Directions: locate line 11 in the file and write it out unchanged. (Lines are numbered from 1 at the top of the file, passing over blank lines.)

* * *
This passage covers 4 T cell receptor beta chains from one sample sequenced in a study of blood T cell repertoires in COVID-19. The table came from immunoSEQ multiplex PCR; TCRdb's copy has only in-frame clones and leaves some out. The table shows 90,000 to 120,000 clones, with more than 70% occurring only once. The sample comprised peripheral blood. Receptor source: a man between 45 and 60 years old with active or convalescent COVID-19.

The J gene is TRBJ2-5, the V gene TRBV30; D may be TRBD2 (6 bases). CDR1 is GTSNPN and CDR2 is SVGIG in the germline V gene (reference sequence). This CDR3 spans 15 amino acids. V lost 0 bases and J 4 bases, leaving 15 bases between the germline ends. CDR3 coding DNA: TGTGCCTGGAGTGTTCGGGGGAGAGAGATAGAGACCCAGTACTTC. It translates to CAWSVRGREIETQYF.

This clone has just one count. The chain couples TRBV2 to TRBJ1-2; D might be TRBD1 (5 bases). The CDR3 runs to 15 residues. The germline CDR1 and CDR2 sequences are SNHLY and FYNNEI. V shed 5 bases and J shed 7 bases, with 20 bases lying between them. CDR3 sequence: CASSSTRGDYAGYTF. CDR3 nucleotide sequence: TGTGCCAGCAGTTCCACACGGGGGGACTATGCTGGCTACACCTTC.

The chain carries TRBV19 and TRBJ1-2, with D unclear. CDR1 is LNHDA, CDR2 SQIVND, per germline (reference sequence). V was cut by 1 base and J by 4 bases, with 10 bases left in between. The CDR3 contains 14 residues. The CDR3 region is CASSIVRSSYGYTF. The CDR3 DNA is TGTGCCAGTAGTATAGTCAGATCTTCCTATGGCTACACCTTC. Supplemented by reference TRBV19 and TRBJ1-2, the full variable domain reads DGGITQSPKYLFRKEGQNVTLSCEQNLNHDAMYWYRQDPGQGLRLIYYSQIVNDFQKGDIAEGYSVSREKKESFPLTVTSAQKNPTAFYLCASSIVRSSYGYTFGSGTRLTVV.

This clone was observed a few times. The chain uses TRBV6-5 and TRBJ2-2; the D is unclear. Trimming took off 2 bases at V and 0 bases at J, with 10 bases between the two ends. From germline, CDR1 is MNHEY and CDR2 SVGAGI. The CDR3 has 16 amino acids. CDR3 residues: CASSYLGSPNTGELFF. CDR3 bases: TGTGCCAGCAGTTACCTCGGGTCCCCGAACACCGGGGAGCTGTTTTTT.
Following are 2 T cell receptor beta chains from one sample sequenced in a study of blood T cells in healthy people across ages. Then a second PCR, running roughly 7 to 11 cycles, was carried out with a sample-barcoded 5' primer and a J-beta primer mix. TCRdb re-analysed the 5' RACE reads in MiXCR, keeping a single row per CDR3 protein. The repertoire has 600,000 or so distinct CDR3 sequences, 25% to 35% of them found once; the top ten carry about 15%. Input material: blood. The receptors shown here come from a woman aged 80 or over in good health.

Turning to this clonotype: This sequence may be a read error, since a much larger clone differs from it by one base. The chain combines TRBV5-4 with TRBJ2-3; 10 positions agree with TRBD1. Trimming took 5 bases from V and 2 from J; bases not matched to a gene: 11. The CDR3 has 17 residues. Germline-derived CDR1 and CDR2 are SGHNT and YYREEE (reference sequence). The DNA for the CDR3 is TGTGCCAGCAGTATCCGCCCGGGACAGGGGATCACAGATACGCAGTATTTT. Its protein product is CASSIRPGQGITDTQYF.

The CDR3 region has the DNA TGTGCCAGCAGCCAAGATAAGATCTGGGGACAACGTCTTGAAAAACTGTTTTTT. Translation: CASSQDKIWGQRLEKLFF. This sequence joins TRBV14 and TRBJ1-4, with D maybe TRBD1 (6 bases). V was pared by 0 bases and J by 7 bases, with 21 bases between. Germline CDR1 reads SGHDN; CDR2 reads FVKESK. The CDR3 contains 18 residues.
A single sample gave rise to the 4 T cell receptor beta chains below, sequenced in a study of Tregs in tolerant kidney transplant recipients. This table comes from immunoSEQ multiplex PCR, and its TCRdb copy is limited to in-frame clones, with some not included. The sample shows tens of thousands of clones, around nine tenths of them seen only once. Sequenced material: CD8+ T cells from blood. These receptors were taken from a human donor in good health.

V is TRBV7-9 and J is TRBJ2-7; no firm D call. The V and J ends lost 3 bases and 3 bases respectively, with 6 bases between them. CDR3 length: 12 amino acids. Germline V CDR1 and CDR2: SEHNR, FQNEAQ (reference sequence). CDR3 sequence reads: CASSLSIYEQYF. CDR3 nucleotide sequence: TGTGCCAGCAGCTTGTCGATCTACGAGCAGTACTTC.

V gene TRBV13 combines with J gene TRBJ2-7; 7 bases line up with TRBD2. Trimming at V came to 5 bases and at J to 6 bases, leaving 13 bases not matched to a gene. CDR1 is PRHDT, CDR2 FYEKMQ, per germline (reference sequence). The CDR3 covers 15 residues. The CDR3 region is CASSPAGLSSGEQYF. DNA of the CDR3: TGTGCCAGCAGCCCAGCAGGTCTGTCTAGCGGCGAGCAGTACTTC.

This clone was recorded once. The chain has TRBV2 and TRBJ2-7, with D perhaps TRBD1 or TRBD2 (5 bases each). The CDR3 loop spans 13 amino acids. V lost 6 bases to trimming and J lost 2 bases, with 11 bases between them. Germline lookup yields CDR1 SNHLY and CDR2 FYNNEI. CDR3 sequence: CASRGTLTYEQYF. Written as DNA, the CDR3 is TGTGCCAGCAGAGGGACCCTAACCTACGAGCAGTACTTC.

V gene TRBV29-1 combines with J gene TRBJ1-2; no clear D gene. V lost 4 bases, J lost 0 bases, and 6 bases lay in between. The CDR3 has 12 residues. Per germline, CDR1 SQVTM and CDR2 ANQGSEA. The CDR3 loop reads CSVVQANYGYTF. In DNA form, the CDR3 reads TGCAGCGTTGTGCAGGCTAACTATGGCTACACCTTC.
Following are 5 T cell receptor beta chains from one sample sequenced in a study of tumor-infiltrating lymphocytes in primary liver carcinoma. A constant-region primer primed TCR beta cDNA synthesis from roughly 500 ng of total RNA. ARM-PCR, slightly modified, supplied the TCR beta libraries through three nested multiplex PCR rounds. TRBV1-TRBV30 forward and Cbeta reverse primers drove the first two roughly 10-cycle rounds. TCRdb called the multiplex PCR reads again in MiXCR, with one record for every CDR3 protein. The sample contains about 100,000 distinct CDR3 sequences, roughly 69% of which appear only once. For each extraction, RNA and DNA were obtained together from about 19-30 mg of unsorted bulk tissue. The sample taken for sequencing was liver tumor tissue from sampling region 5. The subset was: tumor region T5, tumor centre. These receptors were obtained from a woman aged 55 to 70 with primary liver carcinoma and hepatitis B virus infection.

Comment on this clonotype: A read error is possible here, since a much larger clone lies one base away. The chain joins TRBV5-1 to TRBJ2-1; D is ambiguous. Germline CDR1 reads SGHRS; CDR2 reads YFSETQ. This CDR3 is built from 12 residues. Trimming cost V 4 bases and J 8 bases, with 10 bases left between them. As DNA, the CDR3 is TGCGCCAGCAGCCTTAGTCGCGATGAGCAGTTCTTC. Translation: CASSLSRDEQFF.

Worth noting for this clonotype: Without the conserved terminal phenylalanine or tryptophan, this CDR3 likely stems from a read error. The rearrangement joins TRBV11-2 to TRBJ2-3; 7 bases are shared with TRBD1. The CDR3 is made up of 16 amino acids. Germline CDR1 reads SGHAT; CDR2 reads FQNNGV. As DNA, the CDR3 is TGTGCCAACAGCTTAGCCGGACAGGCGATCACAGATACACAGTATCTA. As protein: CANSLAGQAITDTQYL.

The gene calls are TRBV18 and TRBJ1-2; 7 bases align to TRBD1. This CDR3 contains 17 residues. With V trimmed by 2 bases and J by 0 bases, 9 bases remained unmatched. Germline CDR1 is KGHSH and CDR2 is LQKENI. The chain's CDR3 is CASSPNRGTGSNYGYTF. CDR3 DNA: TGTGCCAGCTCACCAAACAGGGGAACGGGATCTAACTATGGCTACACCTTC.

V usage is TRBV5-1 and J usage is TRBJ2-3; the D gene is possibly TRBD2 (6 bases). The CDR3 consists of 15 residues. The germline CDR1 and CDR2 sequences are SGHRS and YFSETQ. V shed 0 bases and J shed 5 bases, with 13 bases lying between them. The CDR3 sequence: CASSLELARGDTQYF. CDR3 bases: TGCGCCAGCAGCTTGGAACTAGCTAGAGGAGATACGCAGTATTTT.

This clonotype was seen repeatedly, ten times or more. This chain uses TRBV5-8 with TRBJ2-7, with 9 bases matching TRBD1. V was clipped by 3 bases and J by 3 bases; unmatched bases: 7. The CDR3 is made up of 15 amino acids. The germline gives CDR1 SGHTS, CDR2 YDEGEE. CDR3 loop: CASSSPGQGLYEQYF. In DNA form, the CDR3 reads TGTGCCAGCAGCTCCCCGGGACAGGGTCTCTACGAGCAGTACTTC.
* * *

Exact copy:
V gene TRBV13 combines with J gene TRBJ2-7; 7 bases line up with TRBD2. Trimming at V came to 5 bases and at J to 6 bases, leaving 13 bases not matched to a gene. CDR1 is PRHDT, CDR2 FYEKMQ, per germline (reference sequence). The CDR3 covers 15 residues. The CDR3 region is CASSPAGLSSGEQYF. DNA of the CDR3: TGTGCCAGCAGCCCAGCAGGTCTGTCTAGCGGCGAGCAGTACTTC.